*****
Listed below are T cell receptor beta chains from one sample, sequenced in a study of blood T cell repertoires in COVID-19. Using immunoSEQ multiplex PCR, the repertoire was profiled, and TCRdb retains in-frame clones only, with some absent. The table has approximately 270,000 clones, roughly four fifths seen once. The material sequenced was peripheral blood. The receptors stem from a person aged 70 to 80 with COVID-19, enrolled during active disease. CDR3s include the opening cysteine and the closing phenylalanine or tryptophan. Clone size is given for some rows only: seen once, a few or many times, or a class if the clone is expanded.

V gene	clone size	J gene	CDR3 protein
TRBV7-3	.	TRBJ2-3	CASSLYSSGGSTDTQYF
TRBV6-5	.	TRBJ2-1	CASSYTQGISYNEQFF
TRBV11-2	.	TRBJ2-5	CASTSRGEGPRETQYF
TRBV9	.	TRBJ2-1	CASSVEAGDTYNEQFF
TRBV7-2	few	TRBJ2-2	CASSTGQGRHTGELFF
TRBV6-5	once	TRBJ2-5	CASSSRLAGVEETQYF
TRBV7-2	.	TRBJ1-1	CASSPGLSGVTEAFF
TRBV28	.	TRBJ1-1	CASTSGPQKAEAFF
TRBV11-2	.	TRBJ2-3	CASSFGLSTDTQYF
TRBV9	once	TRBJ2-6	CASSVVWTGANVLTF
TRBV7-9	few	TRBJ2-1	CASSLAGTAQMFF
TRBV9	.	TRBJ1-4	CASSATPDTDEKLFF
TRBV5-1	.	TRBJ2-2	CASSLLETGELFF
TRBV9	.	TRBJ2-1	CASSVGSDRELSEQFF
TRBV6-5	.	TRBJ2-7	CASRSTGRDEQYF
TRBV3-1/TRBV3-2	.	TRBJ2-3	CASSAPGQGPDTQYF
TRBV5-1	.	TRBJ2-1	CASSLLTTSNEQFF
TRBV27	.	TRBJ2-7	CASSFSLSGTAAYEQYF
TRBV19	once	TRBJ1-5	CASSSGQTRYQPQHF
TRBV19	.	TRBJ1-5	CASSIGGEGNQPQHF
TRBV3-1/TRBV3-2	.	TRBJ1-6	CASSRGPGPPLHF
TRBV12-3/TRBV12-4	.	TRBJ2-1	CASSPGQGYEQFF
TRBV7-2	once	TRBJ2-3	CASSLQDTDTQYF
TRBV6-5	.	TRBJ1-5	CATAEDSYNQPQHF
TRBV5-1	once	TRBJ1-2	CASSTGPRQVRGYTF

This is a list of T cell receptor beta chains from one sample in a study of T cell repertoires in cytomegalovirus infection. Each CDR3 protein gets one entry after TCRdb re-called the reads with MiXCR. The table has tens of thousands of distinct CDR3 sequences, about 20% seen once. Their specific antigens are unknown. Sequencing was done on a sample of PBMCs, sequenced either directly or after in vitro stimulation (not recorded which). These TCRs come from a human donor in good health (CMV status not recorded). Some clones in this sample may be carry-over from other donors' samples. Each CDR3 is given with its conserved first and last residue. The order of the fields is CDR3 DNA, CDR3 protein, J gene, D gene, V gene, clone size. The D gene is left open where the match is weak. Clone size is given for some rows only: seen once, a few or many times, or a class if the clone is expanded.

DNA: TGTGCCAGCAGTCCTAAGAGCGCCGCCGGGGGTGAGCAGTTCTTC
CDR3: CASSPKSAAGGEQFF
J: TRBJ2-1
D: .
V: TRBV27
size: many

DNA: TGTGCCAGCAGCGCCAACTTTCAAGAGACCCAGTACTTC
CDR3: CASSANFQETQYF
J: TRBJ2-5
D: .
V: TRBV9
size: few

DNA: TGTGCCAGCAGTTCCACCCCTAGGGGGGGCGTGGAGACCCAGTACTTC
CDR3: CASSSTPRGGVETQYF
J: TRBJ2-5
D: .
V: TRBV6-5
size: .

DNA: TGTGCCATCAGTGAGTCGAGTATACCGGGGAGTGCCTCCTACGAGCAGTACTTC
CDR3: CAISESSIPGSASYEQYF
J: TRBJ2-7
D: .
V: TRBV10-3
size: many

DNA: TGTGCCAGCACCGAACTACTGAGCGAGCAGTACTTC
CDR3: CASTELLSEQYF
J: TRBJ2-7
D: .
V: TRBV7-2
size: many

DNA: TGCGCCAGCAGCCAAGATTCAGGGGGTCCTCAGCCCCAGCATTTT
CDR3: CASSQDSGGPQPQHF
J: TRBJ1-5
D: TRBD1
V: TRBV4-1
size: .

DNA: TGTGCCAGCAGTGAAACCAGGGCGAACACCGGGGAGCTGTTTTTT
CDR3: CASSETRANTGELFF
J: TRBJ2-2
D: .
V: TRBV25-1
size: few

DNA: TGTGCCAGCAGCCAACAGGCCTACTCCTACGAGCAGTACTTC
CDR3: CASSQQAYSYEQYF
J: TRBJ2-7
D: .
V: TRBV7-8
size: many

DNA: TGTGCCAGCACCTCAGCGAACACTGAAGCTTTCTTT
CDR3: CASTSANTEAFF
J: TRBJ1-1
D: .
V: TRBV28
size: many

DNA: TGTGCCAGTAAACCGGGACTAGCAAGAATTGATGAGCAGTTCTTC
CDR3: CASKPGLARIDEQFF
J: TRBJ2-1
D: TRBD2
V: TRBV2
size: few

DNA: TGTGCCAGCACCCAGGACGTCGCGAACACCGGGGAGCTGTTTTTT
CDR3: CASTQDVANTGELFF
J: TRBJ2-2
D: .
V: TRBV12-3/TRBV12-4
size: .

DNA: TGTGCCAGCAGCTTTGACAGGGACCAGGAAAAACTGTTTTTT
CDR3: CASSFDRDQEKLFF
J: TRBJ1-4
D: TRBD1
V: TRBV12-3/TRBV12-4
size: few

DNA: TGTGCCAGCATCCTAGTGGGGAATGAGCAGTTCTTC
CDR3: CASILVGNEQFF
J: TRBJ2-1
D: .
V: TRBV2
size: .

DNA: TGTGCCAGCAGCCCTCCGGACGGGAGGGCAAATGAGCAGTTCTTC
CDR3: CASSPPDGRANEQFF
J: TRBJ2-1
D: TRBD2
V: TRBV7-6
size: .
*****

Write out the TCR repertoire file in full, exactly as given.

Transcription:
Listed below are T cell receptor beta chains from one sample, sequenced in a study of blood T cell repertoires in COVID-19. Using immunoSEQ multiplex PCR, the repertoire was profiled, and TCRdb retains in-frame clones only, with some absent. The table has approximately 270,000 clones, roughly four fifths seen once. The material sequenced was peripheral blood. The receptors stem from a person aged 70 to 80 with COVID-19, enrolled during active disease. CDR3s include the opening cysteine and the closing phenylalanine or tryptophan. Clone size is given for some rows only: seen once, a few or many times, or a class if the clone is expanded.

V gene	clone size	J gene	CDR3 protein
TRBV7-3	.	TRBJ2-3	CASSLYSSGGSTDTQYF
TRBV6-5	.	TRBJ2-1	CASSYTQGISYNEQFF
TRBV11-2	.	TRBJ2-5	CASTSRGEGPRETQYF
TRBV9	.	TRBJ2-1	CASSVEAGDTYNEQFF
TRBV7-2	few	TRBJ2-2	CASSTGQGRHTGELFF
TRBV6-5	once	TRBJ2-5	CASSSRLAGVEETQYF
TRBV7-2	.	TRBJ1-1	CASSPGLSGVTEAFF
TRBV28	.	TRBJ1-1	CASTSGPQKAEAFF
TRBV11-2	.	TRBJ2-3	CASSFGLSTDTQYF
TRBV9	once	TRBJ2-6	CASSVVWTGANVLTF
TRBV7-9	few	TRBJ2-1	CASSLAGTAQMFF
TRBV9	.	TRBJ1-4	CASSATPDTDEKLFF
TRBV5-1	.	TRBJ2-2	CASSLLETGELFF
TRBV9	.	TRBJ2-1	CASSVGSDRELSEQFF
TRBV6-5	.	TRBJ2-7	CASRSTGRDEQYF
TRBV3-1/TRBV3-2	.	TRBJ2-3	CASSAPGQGPDTQYF
TRBV5-1	.	TRBJ2-1	CASSLLTTSNEQFF
TRBV27	.	TRBJ2-7	CASSFSLSGTAAYEQYF
TRBV19	once	TRBJ1-5	CASSSGQTRYQPQHF
TRBV19	.	TRBJ1-5	CASSIGGEGNQPQHF
TRBV3-1/TRBV3-2	.	TRBJ1-6	CASSRGPGPPLHF
TRBV12-3/TRBV12-4	.	TRBJ2-1	CASSPGQGYEQFF
TRBV7-2	once	TRBJ2-3	CASSLQDTDTQYF
TRBV6-5	.	TRBJ1-5	CATAEDSYNQPQHF
TRBV5-1	once	TRBJ1-2	CASSTGPRQVRGYTF

This is a list of T cell receptor beta chains from one sample in a study of T cell repertoires in cytomegalovirus infection. Each CDR3 protein gets one entry after TCRdb re-called the reads with MiXCR. The table has tens of thousands of distinct CDR3 sequences, about 20% seen once. Their specific antigens are unknown. Sequencing was done on a sample of PBMCs, sequenced either directly or after in vitro stimulation (not recorded which). These TCRs come from a human donor in good health (CMV status not recorded). Some clones in this sample may be carry-over from other donors' samples. Each CDR3 is given with its conserved first and last residue. The order of the fields is CDR3 DNA, CDR3 protein, J gene, D gene, V gene, clone size. The D gene is left open where the match is weak. Clone size is given for some rows only: seen once, a few or many times, or a class if the clone is expanded.

DNA: TGTGCCAGCAGTCCTAAGAGCGCCGCCGGGGGTGAGCAGTTCTTC
CDR3: CASSPKSAAGGEQFF
J: TRBJ2-1
D: .
V: TRBV27
size: many

DNA: TGTGCCAGCAGCGCCAACTTTCAAGAGACCCAGTACTTC
CDR3: CASSANFQETQYF
J: TRBJ2-5
D: .
V: TRBV9
size: few

DNA: TGTGCCAGCAGTTCCACCCCTAGGGGGGGCGTGGAGACCCAGTACTTC
CDR3: CASSSTPRGGVETQYF
J: TRBJ2-5
D: .
V: TRBV6-5
size: .

DNA: TGTGCCATCAGTGAGTCGAGTATACCGGGGAGTGCCTCCTACGAGCAGTACTTC
CDR3: CAISESSIPGSASYEQYF
J: TRBJ2-7
D: .
V: TRBV10-3
size: many

DNA: TGTGCCAGCACCGAACTACTGAGCGAGCAGTACTTC
CDR3: CASTELLSEQYF
J: TRBJ2-7
D: .
V: TRBV7-2
size: many

DNA: TGCGCCAGCAGCCAAGATTCAGGGGGTCCTCAGCCCCAGCATTTT
CDR3: CASSQDSGGPQPQHF
J: TRBJ1-5
D: TRBD1
V: TRBV4-1
size: .

DNA: TGTGCCAGCAGTGAAACCAGGGCGAACACCGGGGAGCTGTTTTTT
CDR3: CASSETRANTGELFF
J: TRBJ2-2
D: .
V: TRBV25-1
size: few

DNA: TGTGCCAGCAGCCAACAGGCCTACTCCTACGAGCAGTACTTC
CDR3: CASSQQAYSYEQYF
J: TRBJ2-7
D: .
V: TRBV7-8
size: many

DNA: TGTGCCAGCACCTCAGCGAACACTGAAGCTTTCTTT
CDR3: CASTSANTEAFF
J: TRBJ1-1
D: .
V: TRBV28
size: many

DNA: TGTGCCAGTAAACCGGGACTAGCAAGAATTGATGAGCAGTTCTTC
CDR3: CASKPGLARIDEQFF
J: TRBJ2-1
D: TRBD2
V: TRBV2
size: few

DNA: TGTGCCAGCACCCAGGACGTCGCGAACACCGGGGAGCTGTTTTTT
CDR3: CASTQDVANTGELFF
J: TRBJ2-2
D: .
V: TRBV12-3/TRBV12-4
size: .

DNA: TGTGCCAGCAGCTTTGACAGGGACCAGGAAAAACTGTTTTTT
CDR3: CASSFDRDQEKLFF
J: TRBJ1-4
D: TRBD1
V: TRBV12-3/TRBV12-4
size: few

DNA: TGTGCCAGCATCCTAGTGGGGAATGAGCAGTTCTTC
CDR3: CASILVGNEQFF
J: TRBJ2-1
D: .
V: TRBV2
size: .

DNA: TGTGCCAGCAGCCCTCCGGACGGGAGGGCAAATGAGCAGTTCTTC
CDR3: CASSPPDGRANEQFF
J: TRBJ2-1
D: TRBD2
V: TRBV7-6
size: .